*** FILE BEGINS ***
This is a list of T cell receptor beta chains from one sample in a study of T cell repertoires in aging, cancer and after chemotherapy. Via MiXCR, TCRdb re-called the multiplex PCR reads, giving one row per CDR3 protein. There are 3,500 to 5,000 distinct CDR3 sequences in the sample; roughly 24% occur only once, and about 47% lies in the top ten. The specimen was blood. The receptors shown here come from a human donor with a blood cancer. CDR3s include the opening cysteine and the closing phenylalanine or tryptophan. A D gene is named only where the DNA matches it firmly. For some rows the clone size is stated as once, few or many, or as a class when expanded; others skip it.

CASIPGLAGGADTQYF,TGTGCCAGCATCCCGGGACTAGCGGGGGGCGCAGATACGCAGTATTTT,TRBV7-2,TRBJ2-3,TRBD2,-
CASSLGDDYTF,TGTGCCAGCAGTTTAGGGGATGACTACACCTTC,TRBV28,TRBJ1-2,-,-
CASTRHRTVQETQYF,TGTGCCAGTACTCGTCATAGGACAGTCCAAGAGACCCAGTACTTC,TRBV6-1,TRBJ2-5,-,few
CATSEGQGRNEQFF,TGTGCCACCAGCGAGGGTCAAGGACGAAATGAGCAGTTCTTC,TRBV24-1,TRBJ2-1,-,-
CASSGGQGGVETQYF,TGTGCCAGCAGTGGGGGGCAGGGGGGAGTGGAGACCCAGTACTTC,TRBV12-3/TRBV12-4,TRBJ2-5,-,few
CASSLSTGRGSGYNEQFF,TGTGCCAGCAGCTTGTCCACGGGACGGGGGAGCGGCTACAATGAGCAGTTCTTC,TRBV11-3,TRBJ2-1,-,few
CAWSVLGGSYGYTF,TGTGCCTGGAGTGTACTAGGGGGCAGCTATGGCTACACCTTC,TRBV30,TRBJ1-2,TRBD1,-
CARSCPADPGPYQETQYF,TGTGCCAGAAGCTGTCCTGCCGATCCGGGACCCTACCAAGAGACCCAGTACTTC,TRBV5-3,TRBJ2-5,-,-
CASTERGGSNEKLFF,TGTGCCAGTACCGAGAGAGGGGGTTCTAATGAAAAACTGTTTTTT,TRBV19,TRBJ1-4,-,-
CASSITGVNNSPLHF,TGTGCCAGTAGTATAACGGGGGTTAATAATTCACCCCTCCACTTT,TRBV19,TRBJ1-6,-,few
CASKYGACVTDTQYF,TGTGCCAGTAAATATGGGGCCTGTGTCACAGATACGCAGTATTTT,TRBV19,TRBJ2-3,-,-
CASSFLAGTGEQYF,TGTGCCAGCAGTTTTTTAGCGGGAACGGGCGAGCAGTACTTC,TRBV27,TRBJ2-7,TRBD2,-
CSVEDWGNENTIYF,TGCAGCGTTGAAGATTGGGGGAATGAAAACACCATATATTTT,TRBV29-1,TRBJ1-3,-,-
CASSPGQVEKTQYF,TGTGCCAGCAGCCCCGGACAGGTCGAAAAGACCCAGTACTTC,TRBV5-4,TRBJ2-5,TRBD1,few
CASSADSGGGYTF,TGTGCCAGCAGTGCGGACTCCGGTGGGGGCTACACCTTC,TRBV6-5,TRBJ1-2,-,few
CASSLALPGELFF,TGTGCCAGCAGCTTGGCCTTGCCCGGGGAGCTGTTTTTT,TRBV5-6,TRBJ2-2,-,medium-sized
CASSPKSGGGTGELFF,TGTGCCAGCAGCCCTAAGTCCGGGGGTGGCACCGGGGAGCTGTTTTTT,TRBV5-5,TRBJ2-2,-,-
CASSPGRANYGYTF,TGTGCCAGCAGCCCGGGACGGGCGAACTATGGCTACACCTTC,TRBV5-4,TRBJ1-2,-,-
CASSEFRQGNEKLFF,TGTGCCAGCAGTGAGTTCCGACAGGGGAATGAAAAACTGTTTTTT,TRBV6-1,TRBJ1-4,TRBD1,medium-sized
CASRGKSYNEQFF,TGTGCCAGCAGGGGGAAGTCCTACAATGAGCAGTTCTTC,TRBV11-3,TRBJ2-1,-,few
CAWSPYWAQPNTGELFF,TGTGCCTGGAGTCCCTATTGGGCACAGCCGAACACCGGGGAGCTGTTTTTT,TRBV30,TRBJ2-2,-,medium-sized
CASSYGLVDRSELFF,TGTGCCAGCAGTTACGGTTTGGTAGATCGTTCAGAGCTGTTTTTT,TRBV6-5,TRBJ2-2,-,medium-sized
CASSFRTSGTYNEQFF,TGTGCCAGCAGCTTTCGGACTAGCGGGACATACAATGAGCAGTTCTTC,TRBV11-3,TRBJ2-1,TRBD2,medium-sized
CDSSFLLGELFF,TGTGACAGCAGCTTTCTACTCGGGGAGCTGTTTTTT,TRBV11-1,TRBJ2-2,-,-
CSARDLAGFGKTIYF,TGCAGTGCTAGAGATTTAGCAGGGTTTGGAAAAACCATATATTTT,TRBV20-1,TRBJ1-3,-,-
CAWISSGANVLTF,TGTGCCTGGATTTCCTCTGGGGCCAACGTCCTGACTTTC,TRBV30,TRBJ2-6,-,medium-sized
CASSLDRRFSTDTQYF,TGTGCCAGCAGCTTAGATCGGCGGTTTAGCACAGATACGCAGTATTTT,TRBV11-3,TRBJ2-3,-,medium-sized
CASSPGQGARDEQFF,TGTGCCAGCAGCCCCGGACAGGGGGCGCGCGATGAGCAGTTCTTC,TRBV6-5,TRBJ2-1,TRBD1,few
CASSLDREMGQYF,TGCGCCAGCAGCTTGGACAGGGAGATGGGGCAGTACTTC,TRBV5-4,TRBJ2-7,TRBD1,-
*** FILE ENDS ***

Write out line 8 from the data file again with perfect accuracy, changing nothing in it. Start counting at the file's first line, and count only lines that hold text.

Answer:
CAWSVLGGSYGYTF,TGTGCCTGGAGTGTACTAGGGGGCAGCTATGGCTACACCTTC,TRBV30,TRBJ1-2,TRBD1,-